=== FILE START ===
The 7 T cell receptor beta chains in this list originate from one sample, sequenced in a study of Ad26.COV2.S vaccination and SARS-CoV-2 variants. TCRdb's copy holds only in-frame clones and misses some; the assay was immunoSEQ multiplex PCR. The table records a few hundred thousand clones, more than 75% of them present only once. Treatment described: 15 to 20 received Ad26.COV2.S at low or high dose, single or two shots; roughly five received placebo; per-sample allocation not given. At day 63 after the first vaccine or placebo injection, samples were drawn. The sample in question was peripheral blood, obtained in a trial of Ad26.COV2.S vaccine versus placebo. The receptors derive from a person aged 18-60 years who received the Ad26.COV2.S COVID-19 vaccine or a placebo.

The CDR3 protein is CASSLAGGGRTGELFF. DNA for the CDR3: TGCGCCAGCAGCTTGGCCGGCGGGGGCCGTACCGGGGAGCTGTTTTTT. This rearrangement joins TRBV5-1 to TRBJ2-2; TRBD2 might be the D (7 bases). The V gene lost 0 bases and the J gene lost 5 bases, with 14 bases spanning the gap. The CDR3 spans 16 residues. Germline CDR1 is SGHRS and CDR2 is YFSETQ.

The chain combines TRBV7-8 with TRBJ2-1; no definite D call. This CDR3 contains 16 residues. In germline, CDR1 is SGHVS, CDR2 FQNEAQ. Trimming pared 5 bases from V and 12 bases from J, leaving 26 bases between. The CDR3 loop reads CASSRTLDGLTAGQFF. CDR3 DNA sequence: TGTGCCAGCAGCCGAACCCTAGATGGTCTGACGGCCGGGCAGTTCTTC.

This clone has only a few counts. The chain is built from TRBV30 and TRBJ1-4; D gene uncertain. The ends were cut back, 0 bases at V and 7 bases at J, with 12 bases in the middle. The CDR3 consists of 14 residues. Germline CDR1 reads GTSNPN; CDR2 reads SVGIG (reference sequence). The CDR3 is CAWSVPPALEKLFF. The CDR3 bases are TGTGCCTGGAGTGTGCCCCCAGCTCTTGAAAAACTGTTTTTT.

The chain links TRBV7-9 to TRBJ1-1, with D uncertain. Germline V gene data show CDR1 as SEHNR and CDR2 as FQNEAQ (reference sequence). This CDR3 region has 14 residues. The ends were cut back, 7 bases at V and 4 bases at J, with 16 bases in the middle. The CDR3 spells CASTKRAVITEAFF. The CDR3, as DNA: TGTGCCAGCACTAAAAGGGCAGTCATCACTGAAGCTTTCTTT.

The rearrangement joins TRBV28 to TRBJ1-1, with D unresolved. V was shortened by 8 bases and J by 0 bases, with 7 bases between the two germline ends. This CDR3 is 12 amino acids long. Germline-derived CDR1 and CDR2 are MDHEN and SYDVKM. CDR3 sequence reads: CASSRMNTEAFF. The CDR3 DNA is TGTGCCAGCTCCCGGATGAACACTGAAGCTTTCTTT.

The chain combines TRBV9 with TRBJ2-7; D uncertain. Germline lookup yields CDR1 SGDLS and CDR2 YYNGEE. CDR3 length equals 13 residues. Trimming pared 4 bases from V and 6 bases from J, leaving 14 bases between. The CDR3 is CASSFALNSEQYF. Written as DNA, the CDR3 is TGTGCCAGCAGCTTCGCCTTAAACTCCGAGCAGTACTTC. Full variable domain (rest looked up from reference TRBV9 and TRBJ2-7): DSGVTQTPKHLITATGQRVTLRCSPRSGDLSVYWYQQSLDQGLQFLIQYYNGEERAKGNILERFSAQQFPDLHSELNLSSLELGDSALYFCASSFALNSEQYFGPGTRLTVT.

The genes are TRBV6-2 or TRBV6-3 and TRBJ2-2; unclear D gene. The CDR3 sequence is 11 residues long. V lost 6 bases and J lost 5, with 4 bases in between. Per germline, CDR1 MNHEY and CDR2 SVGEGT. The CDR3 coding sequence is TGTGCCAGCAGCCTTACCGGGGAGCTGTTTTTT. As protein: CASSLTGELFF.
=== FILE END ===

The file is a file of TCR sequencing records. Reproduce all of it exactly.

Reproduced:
The 7 T cell receptor beta chains in this list originate from one sample, sequenced in a study of Ad26.COV2.S vaccination and SARS-CoV-2 variants. TCRdb's copy holds only in-frame clones and misses some; the assay was immunoSEQ multiplex PCR. The table records a few hundred thousand clones, more than 75% of them present only once. Treatment described: 15 to 20 received Ad26.COV2.S at low or high dose, single or two shots; roughly five received placebo; per-sample allocation not given. At day 63 after the first vaccine or placebo injection, samples were drawn. The sample in question was peripheral blood, obtained in a trial of Ad26.COV2.S vaccine versus placebo. The receptors derive from a person aged 18-60 years who received the Ad26.COV2.S COVID-19 vaccine or a placebo.

The CDR3 protein is CASSLAGGGRTGELFF. DNA for the CDR3: TGCGCCAGCAGCTTGGCCGGCGGGGGCCGTACCGGGGAGCTGTTTTTT. This rearrangement joins TRBV5-1 to TRBJ2-2; TRBD2 might be the D (7 bases). The V gene lost 0 bases and the J gene lost 5 bases, with 14 bases spanning the gap. The CDR3 spans 16 residues. Germline CDR1 is SGHRS and CDR2 is YFSETQ.

The chain combines TRBV7-8 with TRBJ2-1; no definite D call. This CDR3 contains 16 residues. In germline, CDR1 is SGHVS, CDR2 FQNEAQ. Trimming pared 5 bases from V and 12 bases from J, leaving 26 bases between. The CDR3 loop reads CASSRTLDGLTAGQFF. CDR3 DNA sequence: TGTGCCAGCAGCCGAACCCTAGATGGTCTGACGGCCGGGCAGTTCTTC.

This clone has only a few counts. The chain is built from TRBV30 and TRBJ1-4; D gene uncertain. The ends were cut back, 0 bases at V and 7 bases at J, with 12 bases in the middle. The CDR3 consists of 14 residues. Germline CDR1 reads GTSNPN; CDR2 reads SVGIG (reference sequence). The CDR3 is CAWSVPPALEKLFF. The CDR3 bases are TGTGCCTGGAGTGTGCCCCCAGCTCTTGAAAAACTGTTTTTT.

The chain links TRBV7-9 to TRBJ1-1, with D uncertain. Germline V gene data show CDR1 as SEHNR and CDR2 as FQNEAQ (reference sequence). This CDR3 region has 14 residues. The ends were cut back, 7 bases at V and 4 bases at J, with 16 bases in the middle. The CDR3 spells CASTKRAVITEAFF. The CDR3, as DNA: TGTGCCAGCACTAAAAGGGCAGTCATCACTGAAGCTTTCTTT.

The rearrangement joins TRBV28 to TRBJ1-1, with D unresolved. V was shortened by 8 bases and J by 0 bases, with 7 bases between the two germline ends. This CDR3 is 12 amino acids long. Germline-derived CDR1 and CDR2 are MDHEN and SYDVKM. CDR3 sequence reads: CASSRMNTEAFF. The CDR3 DNA is TGTGCCAGCTCCCGGATGAACACTGAAGCTTTCTTT.

The chain combines TRBV9 with TRBJ2-7; D uncertain. Germline lookup yields CDR1 SGDLS and CDR2 YYNGEE. CDR3 length equals 13 residues. Trimming pared 4 bases from V and 6 bases from J, leaving 14 bases between. The CDR3 is CASSFALNSEQYF. Written as DNA, the CDR3 is TGTGCCAGCAGCTTCGCCTTAAACTCCGAGCAGTACTTC. Full variable domain (rest looked up from reference TRBV9 and TRBJ2-7): DSGVTQTPKHLITATGQRVTLRCSPRSGDLSVYWYQQSLDQGLQFLIQYYNGEERAKGNILERFSAQQFPDLHSELNLSSLELGDSALYFCASSFALNSEQYFGPGTRLTVT.

The genes are TRBV6-2 or TRBV6-3 and TRBJ2-2; unclear D gene. The CDR3 sequence is 11 residues long. V lost 6 bases and J lost 5, with 4 bases in between. Per germline, CDR1 MNHEY and CDR2 SVGEGT. The CDR3 coding sequence is TGTGCCAGCAGCCTTACCGGGGAGCTGTTTTTT. As protein: CASSLTGELFF.